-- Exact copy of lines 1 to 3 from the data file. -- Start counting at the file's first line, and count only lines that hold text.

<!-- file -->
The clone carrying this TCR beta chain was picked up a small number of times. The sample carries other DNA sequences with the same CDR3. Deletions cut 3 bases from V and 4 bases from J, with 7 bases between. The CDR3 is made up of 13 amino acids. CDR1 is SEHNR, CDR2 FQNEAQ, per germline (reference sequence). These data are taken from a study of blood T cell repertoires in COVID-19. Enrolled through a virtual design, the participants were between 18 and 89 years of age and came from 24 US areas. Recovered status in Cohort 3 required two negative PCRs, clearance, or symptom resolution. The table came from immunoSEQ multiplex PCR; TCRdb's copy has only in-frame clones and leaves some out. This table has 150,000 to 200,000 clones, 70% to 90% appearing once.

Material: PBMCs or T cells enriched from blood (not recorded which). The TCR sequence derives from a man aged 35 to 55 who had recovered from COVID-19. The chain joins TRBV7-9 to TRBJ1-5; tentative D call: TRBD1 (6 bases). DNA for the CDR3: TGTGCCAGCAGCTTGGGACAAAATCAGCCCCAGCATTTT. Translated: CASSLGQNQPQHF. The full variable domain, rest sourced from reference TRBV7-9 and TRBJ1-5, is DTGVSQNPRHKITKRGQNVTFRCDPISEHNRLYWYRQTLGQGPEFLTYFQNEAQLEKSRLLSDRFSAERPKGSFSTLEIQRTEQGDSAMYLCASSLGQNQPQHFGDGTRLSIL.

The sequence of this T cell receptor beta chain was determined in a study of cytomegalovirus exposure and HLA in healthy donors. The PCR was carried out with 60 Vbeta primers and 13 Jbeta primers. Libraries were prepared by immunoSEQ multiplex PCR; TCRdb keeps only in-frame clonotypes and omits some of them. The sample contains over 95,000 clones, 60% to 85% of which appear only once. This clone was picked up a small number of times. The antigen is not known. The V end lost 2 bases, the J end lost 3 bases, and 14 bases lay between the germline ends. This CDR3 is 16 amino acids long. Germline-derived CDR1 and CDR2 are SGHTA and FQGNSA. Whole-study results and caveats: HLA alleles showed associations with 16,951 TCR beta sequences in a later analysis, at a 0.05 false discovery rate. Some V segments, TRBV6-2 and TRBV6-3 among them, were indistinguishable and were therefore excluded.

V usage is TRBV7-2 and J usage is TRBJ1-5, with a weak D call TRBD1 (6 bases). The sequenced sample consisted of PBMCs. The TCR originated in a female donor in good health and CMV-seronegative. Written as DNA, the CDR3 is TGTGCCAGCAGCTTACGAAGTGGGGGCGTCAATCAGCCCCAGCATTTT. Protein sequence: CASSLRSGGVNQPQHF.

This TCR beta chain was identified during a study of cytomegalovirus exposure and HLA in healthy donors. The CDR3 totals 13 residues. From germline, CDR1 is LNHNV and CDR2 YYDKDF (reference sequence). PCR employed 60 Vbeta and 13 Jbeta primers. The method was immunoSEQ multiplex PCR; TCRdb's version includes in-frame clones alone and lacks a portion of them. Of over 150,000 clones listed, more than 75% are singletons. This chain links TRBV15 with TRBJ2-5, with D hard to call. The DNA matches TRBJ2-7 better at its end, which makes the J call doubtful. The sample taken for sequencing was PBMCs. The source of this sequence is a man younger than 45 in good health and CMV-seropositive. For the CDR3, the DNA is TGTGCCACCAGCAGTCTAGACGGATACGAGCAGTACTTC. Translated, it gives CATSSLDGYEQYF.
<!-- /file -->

The clone carrying this TCR beta chain was picked up a small number of times. The sample carries other DNA sequences with the same CDR3. Deletions cut 3 bases from V and 4 bases from J, with 7 bases between. The CDR3 is made up of 13 amino acids. CDR1 is SEHNR, CDR2 FQNEAQ, per germline (reference sequence). These data are taken from a study of blood T cell repertoires in COVID-19. Enrolled through a virtual design, the participants were between 18 and 89 years of age and came from 24 US areas. Recovered status in Cohort 3 required two negative PCRs, clearance, or symptom resolution. The table came from immunoSEQ multiplex PCR; TCRdb's copy has only in-frame clones and leaves some out. This table has 150,000 to 200,000 clones, 70% to 90% appearing once.

Material: PBMCs or T cells enriched from blood (not recorded which). The TCR sequence derives from a man aged 35 to 55 who had recovered from COVID-19. The chain joins TRBV7-9 to TRBJ1-5; tentative D call: TRBD1 (6 bases). DNA for the CDR3: TGTGCCAGCAGCTTGGGACAAAATCAGCCCCAGCATTTT. Translated: CASSLGQNQPQHF. The full variable domain, rest sourced from reference TRBV7-9 and TRBJ1-5, is DTGVSQNPRHKITKRGQNVTFRCDPISEHNRLYWYRQTLGQGPEFLTYFQNEAQLEKSRLLSDRFSAERPKGSFSTLEIQRTEQGDSAMYLCASSLGQNQPQHFGDGTRLSIL.

The sequence of this T cell receptor beta chain was determined in a study of cytomegalovirus exposure and HLA in healthy donors. The PCR was carried out with 60 Vbeta primers and 13 Jbeta primers. Libraries were prepared by immunoSEQ multiplex PCR; TCRdb keeps only in-frame clonotypes and omits some of them. The sample contains over 95,000 clones, 60% to 85% of which appear only once. This clone was picked up a small number of times. The antigen is not known. The V end lost 2 bases, the J end lost 3 bases, and 14 bases lay between the germline ends. This CDR3 is 16 amino acids long. Germline-derived CDR1 and CDR2 are SGHTA and FQGNSA. Whole-study results and caveats: HLA alleles showed associations with 16,951 TCR beta sequences in a later analysis, at a 0.05 false discovery rate. Some V segments, TRBV6-2 and TRBV6-3 among them, were indistinguishable and were therefore excluded.